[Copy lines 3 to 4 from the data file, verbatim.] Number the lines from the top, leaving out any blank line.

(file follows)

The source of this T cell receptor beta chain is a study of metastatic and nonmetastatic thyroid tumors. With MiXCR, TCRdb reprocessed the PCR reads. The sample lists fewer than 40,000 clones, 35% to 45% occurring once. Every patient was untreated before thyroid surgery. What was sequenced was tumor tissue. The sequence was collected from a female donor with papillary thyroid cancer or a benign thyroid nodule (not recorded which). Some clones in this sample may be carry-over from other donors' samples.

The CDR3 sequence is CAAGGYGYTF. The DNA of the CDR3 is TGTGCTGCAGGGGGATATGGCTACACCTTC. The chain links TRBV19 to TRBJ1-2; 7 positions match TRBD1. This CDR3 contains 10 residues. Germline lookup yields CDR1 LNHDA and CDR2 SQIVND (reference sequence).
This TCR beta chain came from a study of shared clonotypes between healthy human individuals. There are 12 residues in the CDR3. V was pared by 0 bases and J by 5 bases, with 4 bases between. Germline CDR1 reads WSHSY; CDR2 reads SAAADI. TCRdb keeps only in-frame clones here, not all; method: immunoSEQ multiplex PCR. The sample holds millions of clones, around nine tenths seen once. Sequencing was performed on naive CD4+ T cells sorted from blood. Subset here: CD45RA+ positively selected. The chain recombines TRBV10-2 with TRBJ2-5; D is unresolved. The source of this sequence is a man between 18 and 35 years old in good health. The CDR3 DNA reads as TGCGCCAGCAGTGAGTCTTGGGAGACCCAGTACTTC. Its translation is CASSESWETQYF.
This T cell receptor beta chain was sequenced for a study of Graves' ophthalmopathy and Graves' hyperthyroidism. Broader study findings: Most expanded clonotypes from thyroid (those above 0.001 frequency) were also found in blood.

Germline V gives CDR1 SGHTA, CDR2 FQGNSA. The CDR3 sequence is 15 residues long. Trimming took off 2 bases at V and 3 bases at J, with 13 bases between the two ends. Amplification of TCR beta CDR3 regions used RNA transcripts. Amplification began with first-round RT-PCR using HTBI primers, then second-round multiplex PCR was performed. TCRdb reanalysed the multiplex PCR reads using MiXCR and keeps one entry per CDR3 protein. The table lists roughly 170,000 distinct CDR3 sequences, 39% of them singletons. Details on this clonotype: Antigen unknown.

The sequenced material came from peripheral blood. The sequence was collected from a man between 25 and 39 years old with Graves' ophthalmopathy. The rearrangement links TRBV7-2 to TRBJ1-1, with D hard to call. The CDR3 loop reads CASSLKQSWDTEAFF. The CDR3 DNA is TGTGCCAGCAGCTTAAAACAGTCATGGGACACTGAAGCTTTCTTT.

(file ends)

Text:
This TCR beta chain came from a study of shared clonotypes between healthy human individuals. There are 12 residues in the CDR3. V was pared by 0 bases and J by 5 bases, with 4 bases between. Germline CDR1 reads WSHSY; CDR2 reads SAAADI. TCRdb keeps only in-frame clones here, not all; method: immunoSEQ multiplex PCR. The sample holds millions of clones, around nine tenths seen once. Sequencing was performed on naive CD4+ T cells sorted from blood. Subset here: CD45RA+ positively selected. The chain recombines TRBV10-2 with TRBJ2-5; D is unresolved. The source of this sequence is a man between 18 and 35 years old in good health. The CDR3 DNA reads as TGCGCCAGCAGTGAGTCTTGGGAGACCCAGTACTTC. Its translation is CASSESWETQYF.
This T cell receptor beta chain was sequenced for a study of Graves' ophthalmopathy and Graves' hyperthyroidism. Broader study findings: Most expanded clonotypes from thyroid (those above 0.001 frequency) were also found in blood.